More farmers should be allowed to maintain local rivers in a bid to reduce the risk of flooding, says the NFU.
Farmers have long sought permission to maintain rivers themselves, arguing that they could do so more effectively than the Environment Agency (EA), which currently looks after catchments.
As such, NFU deputy president Minette Batters said she supported the recent announcement of five pilot catchments where farmers could be given more say in river maintenance (see ‘The five pilot catchments’, below).
If all goes to plan, responsibility for maintenance in these catchments could be transferred from the EA to Internal Drainage Boards, including farmers.
Decisions made at a local level would be better informed, and could ensure collaboration between all stakeholders, Ms Batters told a Floodex UK conference on Thursday (18 May).
“Natural Flood Management (NFM) is increasingly being looked at to help reduce flood risk for downstream communities,” she told delegates at the East of England showground.
‘Not a panacea’
The five pilot catchments
- Norfolk and Suffolk Rivers, East Anglia
- Isle of Axholme, East Midlands
- South Forty Foot Drain. Lincolnshire & Northamptonshire
- Wormbrook and Allensmore Brook, Herefordshire, West Midlands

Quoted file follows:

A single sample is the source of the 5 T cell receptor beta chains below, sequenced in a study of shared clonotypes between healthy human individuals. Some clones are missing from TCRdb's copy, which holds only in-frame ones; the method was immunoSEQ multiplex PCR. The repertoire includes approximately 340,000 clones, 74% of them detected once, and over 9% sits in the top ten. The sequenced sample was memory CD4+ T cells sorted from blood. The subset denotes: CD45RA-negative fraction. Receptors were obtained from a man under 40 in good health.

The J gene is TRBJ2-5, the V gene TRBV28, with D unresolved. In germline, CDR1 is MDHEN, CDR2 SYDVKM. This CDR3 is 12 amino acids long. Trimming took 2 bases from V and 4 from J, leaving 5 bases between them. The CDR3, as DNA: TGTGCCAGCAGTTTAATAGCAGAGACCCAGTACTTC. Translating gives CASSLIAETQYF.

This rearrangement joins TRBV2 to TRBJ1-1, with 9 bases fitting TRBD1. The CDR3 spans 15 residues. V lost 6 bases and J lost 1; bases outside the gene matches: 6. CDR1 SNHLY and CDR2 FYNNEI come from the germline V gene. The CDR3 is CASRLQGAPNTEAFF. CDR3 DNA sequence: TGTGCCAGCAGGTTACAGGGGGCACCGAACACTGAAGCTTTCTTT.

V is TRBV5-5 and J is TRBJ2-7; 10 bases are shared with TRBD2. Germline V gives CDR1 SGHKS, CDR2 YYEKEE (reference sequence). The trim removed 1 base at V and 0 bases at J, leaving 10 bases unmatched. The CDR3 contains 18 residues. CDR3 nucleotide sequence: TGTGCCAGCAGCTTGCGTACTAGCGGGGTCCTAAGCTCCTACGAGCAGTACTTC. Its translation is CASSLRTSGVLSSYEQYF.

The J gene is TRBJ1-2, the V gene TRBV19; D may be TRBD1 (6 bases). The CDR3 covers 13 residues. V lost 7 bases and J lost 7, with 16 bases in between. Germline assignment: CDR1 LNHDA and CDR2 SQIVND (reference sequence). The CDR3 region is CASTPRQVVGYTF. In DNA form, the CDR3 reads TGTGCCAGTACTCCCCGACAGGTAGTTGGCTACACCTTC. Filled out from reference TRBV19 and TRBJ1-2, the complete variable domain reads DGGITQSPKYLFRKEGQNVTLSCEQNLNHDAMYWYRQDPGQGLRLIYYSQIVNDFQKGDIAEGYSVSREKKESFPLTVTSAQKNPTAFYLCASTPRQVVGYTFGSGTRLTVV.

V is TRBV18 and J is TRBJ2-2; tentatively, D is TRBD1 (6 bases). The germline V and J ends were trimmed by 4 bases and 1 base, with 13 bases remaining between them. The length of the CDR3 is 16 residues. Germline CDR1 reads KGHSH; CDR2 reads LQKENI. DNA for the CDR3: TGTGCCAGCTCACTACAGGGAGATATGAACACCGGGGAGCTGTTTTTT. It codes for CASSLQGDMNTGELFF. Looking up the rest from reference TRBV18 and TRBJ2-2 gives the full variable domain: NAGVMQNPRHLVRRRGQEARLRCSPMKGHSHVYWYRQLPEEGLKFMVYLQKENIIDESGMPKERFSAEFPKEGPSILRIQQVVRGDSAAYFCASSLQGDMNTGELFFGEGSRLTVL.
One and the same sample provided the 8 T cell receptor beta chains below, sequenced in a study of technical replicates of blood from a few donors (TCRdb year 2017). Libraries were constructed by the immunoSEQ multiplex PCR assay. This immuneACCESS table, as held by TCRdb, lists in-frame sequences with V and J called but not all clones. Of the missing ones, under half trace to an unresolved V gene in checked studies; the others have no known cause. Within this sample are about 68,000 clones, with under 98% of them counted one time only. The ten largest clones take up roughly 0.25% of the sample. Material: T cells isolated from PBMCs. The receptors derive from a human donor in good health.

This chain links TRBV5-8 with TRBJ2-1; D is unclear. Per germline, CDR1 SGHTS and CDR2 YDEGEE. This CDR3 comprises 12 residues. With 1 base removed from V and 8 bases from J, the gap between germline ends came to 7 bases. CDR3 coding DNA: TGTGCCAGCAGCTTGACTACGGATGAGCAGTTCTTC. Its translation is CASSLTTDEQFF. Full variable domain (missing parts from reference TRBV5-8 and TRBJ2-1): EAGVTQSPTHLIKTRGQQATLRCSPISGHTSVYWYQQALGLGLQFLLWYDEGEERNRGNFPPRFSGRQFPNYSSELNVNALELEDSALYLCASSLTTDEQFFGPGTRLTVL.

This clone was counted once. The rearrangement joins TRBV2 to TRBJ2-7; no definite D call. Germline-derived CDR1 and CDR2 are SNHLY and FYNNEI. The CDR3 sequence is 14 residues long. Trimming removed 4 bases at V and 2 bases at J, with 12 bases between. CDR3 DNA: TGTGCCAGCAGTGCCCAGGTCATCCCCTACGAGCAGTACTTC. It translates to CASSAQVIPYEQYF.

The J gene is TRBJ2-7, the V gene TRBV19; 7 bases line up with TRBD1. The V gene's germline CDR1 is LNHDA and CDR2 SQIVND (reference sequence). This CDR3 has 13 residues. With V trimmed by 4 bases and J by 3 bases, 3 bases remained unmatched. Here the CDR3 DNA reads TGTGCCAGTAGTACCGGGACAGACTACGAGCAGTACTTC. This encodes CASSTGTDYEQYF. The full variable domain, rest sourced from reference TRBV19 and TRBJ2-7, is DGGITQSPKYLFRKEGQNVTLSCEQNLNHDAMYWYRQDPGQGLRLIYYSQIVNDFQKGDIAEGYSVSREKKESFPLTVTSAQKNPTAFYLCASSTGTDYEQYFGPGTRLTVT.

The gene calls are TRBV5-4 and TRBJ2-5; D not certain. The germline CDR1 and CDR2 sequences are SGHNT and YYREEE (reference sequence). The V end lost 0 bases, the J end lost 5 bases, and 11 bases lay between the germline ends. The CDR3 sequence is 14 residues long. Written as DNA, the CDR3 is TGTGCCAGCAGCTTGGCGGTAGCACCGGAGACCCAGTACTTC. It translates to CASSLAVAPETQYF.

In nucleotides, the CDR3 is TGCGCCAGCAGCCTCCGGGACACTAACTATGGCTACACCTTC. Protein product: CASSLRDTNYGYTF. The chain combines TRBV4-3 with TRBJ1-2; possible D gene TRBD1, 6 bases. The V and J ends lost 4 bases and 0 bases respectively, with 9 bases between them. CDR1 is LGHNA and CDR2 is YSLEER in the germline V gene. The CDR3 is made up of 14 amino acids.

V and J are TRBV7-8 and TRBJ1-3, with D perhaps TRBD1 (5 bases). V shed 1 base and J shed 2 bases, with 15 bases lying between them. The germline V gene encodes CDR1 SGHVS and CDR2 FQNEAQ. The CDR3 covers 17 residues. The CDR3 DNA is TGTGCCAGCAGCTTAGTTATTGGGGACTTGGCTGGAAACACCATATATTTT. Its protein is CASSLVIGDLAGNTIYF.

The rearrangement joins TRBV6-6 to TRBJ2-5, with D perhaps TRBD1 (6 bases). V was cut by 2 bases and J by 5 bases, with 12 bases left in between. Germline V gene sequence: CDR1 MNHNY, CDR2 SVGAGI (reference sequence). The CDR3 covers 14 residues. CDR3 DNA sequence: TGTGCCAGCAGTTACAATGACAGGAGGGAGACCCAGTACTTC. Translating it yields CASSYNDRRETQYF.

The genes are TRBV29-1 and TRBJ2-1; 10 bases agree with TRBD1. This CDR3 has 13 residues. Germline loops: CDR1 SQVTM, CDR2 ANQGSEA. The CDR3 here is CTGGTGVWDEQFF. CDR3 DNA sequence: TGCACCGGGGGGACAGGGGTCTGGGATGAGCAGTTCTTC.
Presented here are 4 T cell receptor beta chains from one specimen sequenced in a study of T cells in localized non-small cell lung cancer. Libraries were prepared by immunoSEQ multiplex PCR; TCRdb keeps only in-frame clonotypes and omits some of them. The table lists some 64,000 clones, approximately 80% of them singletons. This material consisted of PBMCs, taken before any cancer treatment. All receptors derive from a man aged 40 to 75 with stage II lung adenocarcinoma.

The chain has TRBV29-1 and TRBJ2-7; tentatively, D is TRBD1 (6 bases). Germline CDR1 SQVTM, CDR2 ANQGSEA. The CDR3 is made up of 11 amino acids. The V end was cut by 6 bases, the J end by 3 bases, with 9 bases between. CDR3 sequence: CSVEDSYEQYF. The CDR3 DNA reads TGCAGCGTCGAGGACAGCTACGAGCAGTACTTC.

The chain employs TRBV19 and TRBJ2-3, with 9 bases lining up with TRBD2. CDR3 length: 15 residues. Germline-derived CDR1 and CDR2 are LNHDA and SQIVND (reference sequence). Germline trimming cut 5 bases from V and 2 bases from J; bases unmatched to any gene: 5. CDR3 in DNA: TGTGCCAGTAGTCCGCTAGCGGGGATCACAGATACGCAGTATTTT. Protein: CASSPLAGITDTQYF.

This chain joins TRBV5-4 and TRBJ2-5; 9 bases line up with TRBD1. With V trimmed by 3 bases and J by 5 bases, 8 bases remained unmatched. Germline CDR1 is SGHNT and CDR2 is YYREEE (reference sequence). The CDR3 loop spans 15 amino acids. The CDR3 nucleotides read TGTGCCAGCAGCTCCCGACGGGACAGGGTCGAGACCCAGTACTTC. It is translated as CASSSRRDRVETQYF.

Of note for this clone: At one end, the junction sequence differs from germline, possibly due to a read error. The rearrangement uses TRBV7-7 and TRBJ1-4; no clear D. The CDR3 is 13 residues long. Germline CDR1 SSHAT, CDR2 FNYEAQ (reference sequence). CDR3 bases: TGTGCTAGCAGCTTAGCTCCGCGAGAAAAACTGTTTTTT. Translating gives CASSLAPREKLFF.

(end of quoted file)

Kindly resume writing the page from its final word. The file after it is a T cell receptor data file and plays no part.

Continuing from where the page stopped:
- River Stour Catchment, Kent & South London
“However, it is not a panacea, and should only be used alongside a package of other carefully considered measures including river maintenance and desilting.”
Public engagement in the pilot catchment areas was vital to ensure local support, said Ms Batters.
Innes Thomson, chief executive of the Association of Drainage Authorities, which represents internal drainage boards, said the pilot catchments had been a long time coming.
He added: “Many people have worked hard to prepare the way and we all look forward to working together to make these pilots work for everyone.”
Defra and the Environment Agency have indicated that the same approach could be rolled out for other areas if the pilots are a success.
The NFU has also called for “better solutions” to ensure the food and farming industry has access to sustainable water supplies.
Adequate water was absolutely necessary in order to support the production of safe, high-quality and affordable food, said Ms Batters.
“Some of our most productive and highest value agricultural land lies in floodplains or coastal regions, is vulnerable to flooding, and deserves to be protected,” she said.
“We also need the right regulatory and environment policy in place to combat Britain’s varying climate which has thrown a series of extreme weather events at the sector in recent years.”
Adequate water is a priority outlined in the union’s recent Flooding Manifesto, which highlights the challenges facing farmers due to a rising population and changing climate.